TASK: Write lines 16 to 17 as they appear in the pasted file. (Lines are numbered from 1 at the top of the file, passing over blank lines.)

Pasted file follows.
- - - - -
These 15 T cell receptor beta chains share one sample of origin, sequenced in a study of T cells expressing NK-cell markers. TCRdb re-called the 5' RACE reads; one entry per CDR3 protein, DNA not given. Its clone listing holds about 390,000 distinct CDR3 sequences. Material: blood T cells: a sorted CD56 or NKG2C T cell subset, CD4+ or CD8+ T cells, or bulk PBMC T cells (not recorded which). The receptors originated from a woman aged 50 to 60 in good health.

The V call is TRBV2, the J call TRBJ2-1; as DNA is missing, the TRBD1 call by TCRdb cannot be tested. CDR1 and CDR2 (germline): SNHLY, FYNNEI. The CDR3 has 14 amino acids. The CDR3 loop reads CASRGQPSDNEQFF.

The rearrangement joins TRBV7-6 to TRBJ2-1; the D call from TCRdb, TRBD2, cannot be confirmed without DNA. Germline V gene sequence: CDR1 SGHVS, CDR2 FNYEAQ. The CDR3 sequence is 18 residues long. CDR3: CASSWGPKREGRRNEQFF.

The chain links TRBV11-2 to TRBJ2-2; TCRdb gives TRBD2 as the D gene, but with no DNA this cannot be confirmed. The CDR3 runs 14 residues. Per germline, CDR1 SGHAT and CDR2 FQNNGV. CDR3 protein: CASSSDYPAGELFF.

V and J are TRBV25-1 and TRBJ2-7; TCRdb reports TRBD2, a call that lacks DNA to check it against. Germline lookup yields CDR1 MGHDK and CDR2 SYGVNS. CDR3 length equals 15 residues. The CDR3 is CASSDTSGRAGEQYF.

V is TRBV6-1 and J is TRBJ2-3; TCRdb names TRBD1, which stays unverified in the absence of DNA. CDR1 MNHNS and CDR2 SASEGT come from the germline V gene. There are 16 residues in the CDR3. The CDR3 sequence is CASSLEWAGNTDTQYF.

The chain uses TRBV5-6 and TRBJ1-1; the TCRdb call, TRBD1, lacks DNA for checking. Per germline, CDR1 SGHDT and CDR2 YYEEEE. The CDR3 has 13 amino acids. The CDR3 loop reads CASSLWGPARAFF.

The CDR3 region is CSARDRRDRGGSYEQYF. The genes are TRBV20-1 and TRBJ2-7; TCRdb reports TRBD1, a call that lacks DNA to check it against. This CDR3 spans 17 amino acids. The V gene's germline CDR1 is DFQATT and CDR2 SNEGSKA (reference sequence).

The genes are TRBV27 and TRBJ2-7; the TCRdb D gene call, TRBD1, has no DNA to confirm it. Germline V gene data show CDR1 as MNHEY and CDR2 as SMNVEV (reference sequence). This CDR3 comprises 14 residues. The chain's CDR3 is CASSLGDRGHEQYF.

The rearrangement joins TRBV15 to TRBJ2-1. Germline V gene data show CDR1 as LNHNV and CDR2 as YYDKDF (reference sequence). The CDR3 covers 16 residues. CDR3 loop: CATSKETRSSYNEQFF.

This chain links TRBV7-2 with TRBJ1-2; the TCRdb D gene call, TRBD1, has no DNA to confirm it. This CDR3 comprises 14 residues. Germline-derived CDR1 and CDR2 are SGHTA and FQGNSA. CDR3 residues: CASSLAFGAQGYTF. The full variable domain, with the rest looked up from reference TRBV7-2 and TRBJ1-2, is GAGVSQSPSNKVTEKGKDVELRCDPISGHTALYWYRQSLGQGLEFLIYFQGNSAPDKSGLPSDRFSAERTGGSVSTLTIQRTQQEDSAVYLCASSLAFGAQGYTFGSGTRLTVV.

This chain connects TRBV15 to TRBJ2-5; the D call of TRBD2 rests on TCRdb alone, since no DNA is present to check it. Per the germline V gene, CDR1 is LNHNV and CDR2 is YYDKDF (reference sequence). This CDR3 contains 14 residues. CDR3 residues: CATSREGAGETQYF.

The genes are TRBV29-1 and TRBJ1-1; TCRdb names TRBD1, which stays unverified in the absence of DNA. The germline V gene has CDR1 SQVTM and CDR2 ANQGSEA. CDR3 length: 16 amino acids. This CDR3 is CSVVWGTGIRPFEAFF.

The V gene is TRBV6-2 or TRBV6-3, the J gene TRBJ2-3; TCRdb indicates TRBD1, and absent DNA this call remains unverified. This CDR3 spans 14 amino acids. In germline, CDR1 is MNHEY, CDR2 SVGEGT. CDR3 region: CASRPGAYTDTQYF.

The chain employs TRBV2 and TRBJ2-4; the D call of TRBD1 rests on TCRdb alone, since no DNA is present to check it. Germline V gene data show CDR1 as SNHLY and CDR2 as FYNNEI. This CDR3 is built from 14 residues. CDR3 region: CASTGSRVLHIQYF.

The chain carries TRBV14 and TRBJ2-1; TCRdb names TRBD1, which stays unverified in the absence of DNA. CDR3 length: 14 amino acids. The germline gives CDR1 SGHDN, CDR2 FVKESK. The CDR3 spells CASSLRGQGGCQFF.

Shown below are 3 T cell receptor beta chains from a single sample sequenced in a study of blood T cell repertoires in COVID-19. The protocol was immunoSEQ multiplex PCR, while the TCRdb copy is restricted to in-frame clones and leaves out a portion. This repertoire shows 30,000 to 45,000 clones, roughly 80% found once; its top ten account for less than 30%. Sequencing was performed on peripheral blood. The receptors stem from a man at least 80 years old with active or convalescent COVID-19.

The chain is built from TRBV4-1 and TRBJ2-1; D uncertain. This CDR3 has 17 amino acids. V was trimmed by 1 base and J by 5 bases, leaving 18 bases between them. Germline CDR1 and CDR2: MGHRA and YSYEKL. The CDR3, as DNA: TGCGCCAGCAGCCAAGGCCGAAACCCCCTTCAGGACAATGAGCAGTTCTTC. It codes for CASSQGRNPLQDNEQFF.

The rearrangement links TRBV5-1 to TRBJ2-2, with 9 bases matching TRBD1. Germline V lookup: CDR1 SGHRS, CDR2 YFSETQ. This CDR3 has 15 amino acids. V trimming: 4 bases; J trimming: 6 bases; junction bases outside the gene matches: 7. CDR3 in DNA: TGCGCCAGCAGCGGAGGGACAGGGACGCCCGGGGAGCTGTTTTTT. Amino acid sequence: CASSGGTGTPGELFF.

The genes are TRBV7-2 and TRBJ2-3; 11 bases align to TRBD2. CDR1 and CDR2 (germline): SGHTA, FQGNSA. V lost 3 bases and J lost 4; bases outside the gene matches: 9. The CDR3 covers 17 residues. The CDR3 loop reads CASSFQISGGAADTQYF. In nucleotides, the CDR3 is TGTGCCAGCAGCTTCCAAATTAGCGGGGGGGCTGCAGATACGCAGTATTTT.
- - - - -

The chain carries TRBV14 and TRBJ2-1; TCRdb names TRBD1, which stays unverified in the absence of DNA. CDR3 length: 14 amino acids. The germline gives CDR1 SGHDN, CDR2 FVKESK. The CDR3 spells CASSLRGQGGCQFF.

Shown below are 3 T cell receptor beta chains from a single sample sequenced in a study of blood T cell repertoires in COVID-19. The protocol was immunoSEQ multiplex PCR, while the TCRdb copy is restricted to in-frame clones and leaves out a portion. This repertoire shows 30,000 to 45,000 clones, roughly 80% found once; its top ten account for less than 30%. Sequencing was performed on peripheral blood. The receptors stem from a man at least 80 years old with active or convalescent COVID-19.